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File 160334330568.jpg - (115.77KB , 1280x720 , maesetsu.jpg )
34976 No. 34976 [Edit]
Why was the older thread deleted? While I've only finished the first episode, I thought it was at least promising as a slice of life.

Given that the story is about struggling comedians, I think it's to be expected that the jokes will fall a bit flat. (It also doesn't help that the fuckishit subs supposedly clobber any semblance of a joke. There are alternate ones made courtesy of someone on 4/a/, but they're delayed by a week).

I wonder if they'll keep the train joke as a running gag throughout the show. At some point it's got to elicit a chuckle at least.
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>> No. 34978 [Edit]
>Why was the older thread deleted?
Because op had a case of sour grapes. I archived it.
https://web.archive.org/web/20201021180202/http://tohno-chan.com/an/res/34964.html
>> No. 34979 [Edit]
Was it? Maybe OP got sick of the argument. I didn't post it in but noticed a lot of debate about the art and selling out ect.
>> No. 34980 [Edit]
>>34979
>>34978
Oh I see. I think it was still good discussion (since I didn't even realize that the art was done by the same person who did Lucky Star).
>> No. 34981 [Edit]
File 160335890784.png - (116.99KB , 1899x570 , lstc.png )
34981
>>34979
There was no argument. The OP took my opinion as a personal insult and decided to hold the thread hostage. There are other websites to use if you expect the userbase to give blind praise to everything and don't want to see contrasting opinions.
>> No. 35056 [Edit]
File 160432960957.jpg - (424.94KB , 1920x1080 , [Erai-raws] Maesetsu! Opening Act - 04 [v0][1080p].jpg )
35056
>>34976
Quite a shame, I thought it had potential but I supposed they took the struggling comedian angle a little too realistically. I feel like there is too much tie-in with real life which takes away quite a lot of immersion and the SoL. The senpai konbi feels so out of place and their amateur voice acting is painful to listen to, at least they are semi-relevant to the plot in the latest episode for once. I like the RDeco duo though.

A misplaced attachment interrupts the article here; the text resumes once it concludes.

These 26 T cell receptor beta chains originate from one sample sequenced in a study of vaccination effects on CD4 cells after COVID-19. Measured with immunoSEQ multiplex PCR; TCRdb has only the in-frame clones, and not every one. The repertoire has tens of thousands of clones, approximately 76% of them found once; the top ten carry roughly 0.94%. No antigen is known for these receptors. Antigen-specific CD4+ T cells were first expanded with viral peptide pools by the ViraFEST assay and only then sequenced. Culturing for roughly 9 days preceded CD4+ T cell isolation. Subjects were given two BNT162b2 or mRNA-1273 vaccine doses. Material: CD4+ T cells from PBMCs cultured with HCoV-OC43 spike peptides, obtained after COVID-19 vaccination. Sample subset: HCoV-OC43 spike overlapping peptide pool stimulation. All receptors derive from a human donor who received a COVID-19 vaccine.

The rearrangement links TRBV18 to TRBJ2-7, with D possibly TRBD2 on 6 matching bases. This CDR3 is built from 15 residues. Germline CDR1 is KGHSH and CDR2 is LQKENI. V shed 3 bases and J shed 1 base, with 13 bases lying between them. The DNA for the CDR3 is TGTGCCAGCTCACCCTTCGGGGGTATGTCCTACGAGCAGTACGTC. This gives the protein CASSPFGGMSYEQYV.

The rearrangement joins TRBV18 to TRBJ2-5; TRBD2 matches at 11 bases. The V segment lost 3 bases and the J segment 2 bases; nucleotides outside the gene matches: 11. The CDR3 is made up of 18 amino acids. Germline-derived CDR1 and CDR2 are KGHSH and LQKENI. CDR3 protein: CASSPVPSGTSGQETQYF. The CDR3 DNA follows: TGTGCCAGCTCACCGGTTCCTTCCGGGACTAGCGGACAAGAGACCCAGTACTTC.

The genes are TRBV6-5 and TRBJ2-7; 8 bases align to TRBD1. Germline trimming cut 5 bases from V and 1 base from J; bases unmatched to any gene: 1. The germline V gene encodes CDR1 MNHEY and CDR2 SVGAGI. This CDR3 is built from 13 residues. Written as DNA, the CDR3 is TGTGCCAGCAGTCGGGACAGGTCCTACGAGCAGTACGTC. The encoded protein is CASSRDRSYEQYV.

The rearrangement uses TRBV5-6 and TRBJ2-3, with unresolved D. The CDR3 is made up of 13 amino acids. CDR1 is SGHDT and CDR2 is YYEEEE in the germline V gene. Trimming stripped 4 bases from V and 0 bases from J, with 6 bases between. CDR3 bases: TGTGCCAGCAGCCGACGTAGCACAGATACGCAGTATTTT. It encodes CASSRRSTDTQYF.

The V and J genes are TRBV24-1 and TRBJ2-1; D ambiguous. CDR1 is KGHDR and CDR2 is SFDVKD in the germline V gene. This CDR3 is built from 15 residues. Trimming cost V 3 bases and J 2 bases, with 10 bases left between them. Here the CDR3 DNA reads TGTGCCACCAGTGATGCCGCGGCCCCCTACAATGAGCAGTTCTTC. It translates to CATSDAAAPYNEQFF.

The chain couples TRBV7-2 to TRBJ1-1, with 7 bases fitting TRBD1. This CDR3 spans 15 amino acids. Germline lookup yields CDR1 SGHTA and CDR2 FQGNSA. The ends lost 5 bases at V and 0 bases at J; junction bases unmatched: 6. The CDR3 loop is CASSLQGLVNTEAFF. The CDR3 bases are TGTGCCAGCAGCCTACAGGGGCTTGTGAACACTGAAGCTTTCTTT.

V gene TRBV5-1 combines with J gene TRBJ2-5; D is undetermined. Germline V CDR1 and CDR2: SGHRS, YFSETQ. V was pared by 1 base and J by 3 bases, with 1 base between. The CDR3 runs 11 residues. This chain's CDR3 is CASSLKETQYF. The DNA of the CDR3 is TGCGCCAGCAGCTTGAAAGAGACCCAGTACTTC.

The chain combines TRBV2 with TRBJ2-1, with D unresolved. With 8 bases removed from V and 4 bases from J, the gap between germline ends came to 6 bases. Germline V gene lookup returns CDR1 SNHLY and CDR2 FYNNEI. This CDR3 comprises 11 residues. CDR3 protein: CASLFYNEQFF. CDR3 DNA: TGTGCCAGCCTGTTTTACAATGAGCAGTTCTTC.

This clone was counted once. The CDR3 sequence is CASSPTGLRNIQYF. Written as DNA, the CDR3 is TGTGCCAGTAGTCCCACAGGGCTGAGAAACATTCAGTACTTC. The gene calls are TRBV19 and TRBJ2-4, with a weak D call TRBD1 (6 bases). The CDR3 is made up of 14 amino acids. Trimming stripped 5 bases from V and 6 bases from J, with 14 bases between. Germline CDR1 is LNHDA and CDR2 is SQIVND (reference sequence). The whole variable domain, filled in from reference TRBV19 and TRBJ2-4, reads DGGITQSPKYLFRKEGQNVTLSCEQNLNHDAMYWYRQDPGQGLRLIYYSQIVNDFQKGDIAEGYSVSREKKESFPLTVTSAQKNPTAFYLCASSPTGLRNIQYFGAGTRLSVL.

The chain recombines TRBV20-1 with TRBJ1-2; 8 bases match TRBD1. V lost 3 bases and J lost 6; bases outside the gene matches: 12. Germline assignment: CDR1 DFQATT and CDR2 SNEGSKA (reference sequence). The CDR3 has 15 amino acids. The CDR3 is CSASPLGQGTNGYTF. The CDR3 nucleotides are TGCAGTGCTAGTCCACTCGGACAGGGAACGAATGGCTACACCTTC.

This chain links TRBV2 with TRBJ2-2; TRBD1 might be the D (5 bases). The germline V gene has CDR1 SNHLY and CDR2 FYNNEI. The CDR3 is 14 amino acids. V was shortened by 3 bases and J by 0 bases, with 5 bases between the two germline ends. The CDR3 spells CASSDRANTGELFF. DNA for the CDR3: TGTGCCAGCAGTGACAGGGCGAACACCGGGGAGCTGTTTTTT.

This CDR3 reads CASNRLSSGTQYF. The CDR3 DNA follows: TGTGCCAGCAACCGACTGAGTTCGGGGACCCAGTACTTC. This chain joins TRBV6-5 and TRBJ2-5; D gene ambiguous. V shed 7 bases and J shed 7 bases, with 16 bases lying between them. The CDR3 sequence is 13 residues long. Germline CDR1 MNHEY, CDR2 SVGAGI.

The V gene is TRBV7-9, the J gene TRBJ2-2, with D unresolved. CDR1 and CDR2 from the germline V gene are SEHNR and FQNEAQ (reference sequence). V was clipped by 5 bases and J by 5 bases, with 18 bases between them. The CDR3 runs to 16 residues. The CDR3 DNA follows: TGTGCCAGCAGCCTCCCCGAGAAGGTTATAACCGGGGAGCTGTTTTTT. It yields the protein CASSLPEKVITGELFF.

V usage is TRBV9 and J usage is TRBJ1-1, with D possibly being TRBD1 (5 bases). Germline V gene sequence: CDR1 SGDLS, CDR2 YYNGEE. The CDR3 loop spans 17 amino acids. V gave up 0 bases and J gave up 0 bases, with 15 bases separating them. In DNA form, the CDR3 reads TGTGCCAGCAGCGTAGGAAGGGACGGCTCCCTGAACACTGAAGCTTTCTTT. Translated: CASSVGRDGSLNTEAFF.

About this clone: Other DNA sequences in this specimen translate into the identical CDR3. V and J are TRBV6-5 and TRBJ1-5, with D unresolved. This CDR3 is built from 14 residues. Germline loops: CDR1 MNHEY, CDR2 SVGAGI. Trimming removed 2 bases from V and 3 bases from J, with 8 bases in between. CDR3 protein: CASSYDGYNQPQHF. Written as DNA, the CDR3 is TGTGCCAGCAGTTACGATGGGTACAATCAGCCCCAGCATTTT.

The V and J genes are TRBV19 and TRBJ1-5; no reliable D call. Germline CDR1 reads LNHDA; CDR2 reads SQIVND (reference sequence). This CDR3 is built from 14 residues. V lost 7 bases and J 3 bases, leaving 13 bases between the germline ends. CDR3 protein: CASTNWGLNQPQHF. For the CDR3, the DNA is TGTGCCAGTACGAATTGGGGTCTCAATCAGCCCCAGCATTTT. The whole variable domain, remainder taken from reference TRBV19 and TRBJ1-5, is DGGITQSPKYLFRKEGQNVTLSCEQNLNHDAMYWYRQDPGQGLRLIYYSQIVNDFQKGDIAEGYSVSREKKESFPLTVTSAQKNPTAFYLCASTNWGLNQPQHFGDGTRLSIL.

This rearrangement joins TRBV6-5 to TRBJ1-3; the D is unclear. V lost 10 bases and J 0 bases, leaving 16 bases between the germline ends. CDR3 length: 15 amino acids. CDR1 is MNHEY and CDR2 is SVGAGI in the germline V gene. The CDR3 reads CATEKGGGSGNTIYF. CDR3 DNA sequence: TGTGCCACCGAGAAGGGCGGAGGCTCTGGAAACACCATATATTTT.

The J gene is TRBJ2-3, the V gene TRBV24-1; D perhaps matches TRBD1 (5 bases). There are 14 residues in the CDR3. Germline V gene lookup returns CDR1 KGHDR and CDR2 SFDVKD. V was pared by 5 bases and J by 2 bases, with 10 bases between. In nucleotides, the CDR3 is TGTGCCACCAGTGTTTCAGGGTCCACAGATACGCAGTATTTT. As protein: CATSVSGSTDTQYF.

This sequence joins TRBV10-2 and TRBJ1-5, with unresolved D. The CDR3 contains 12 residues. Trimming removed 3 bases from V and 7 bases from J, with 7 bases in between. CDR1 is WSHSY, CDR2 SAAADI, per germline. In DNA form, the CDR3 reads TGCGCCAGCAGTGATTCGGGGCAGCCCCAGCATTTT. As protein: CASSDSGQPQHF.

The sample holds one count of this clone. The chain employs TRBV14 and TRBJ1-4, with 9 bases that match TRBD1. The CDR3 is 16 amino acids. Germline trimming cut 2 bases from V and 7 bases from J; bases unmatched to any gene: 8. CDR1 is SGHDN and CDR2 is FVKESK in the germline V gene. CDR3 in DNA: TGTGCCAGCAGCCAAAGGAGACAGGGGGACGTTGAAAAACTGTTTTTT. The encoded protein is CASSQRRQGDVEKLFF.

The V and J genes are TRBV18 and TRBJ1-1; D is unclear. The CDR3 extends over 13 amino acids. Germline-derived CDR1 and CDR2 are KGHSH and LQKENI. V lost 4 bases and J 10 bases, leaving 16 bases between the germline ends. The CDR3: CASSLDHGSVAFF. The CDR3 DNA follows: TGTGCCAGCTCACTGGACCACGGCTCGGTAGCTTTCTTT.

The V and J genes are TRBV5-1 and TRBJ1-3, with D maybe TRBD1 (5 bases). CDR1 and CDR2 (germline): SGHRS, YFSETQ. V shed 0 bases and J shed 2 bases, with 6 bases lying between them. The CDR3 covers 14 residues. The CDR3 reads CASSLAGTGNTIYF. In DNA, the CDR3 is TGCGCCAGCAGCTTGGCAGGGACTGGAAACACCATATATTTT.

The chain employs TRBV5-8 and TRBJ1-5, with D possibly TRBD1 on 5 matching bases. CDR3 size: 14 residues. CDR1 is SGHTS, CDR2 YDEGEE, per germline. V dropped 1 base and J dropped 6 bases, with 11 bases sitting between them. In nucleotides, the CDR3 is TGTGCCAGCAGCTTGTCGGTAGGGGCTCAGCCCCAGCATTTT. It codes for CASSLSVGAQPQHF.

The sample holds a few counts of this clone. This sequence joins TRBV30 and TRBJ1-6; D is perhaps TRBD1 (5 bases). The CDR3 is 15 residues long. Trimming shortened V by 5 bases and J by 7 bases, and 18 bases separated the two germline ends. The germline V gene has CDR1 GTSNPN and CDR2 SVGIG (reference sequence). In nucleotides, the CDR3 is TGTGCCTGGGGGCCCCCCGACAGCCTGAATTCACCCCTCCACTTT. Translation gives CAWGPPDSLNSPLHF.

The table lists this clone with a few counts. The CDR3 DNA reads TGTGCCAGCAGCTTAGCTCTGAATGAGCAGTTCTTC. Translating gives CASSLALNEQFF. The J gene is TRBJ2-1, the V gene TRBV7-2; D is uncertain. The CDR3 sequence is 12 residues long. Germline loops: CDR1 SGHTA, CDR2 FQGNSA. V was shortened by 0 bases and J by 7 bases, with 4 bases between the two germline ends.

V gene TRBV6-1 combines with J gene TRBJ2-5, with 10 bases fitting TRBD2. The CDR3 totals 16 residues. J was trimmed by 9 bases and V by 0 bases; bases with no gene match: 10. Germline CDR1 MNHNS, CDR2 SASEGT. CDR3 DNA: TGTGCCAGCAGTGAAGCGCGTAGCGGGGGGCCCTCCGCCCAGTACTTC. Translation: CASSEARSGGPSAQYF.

>> No. 35060 [Edit]
>>35056
>R-Deco
R凸 is a cool name, and that kanji is very neat. I also feel those two personalities play off each other better than Mafuyu/Fubiki.
>> No. 35096 [Edit]
File 160470407022.jpg - (186.92KB , 1280x720 , Spoiler Picture.jpg )
35096
A haruhi reference!
>> No. 36921 [Edit]
I feel really bad for this anime, no one even bothered to rip the blu-ray version. And there's only a handful of seeders left, so there's a chance it'll die out on public trackers within a few years. If you have spare disk space, this would be a candidate show to preserve.
>> No. 36922 [Edit]
>>36921
I haven't seen it, and it's got bad reviews. So, what's the value in preserving it? Honest question.
>> No. 36923 [Edit]
>>36922
It's precisely the unpopular shows that are at the highest risk of becoming hard to find. By comparison, no one is ever going to have trouble finding a copy of Haruhi. That being said, the bluray is still being sold (even if no one bothered to rip it), so for now I don't think it will ever become lost media. I just find it quite surprising that this anime is less seeded than even a relatively obscure ONA like Null Peta.
>> No. 36924 [Edit]
>>36923
>It's precisely the unpopular shows that are at the highest risk of becoming hard to find.
Maybe that's okay? Is it wrong to prioritize which things to preserve? You probably don't care if some children's show you never had an interest in gets lost, right?

>less seeded than even a relatively obscure ONA like Null Peta
I would assume it's because Null Peta stuck with the people who watched it more.
>> No. 36925 [Edit]
>>36924
>Is it wrong to prioritize which things to preserve
Prioritizing preservation of popular media is in a sense the worst thing you can do in terms of cost involved to reward gained. Take a concrete example: when what.cd got killed and they had to rebuild, do you think they had any trouble gathering up Aphex Twin albums? No of course not, probably every single nerd had a copy of that squirreled away. What about some obscure band which was being kept alive by only one seeder? There's a good chance that is now lost forever.

>You probably don't care if some children's show you never had an interest in gets lost, right?